Someone like that would be very handy wouldn’t they? This is why these griots have always been seen as very wise and they are very respected in West African societies.
If you were lucky enough to have asked a griot about kings and queens from hundreds of years ago, they would be able to tell you who was in charge, who their children were, and all the important things these monarchs did.
They memorise big lists of the names of kings, all in order! They could probably talk for a long, long, time! They might even play beautiful songs to tell these stories.
They also remember things that happened in society like droughts, solar eclipses or other unusual events. They remember wars and who won them and lost them. This is why Kings and Queens used to employ them so that they could tell people in the world about their victories and strengths for years to come.
Advisors for Kings
The best griot in the lands would have had an important job in the King’s quarters and would have used all his knowledge and wisdom to advise kings and rulers.
Kings and rulers would listen very carefully to everything their griot told them. Some heirs to the throne had griots from a young age to teach them all they knew.
You may have read about a young semi-mythical king called Sundiata from Ancient Mali. These Griots could be considered like history teachers. You see, you should always listen to your very wise history teachers, just like the wise Kings of Ancient Africa!
How are these Epics of West Africa told?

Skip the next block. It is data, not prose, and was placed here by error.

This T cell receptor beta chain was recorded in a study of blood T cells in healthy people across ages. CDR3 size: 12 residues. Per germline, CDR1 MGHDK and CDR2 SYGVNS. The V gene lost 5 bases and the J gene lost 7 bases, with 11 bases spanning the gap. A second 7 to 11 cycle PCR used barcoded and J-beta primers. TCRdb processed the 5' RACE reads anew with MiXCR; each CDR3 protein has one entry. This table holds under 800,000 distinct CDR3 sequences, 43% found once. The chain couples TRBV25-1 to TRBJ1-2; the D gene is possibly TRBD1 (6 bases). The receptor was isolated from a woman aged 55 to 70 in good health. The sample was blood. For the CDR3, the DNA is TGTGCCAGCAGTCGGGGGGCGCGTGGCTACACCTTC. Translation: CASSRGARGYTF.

History in Africa is written down or performed through words, poems, music or masquerade. In Ancient times, it would have been performed until it was written down with the development of writing systems.
Lots of cultures around the world have epics like this that were oral before they were written.
These stories can be acted out through masked performances. This is where maskers cover themselves up (no one knows who or what is inside the costume) and the maskers become the characters.
Would you like your history lessons to be taught like this?
Griots comment on society and offer advice and lessons to people. As well as this, they are often very skilful musicians.
Each village had its own musician called a griot. They play instruments like the kora, the khalam, the balafon and the ngoni.
The kora has a long neck and 12 strings. These instruments can be very old and passed down from father to son, or teacher to student.
These histories are also sung and this is why griots are also praise poets. They sing the praises of great ancestors.
Lots of these oral traditions have also been written down by now or even filmed and recorded. In modern times, there is a mixture of written histories and oral histories.
Lots of scholars in Africa have been recording these for years. One of the first scholars to do this was Ibn Battuta who lived between c.1304-1369.
Later, in the twentieth-century, Europeans and Africans recorded them too.
1. Name the jobs a griot did.
2. What types of things did griots remember?
3. Name one of the instruments a griot played.
4. If someone performs or speaks history, instead of writing it down, what is this called?
5. Who did griots advise?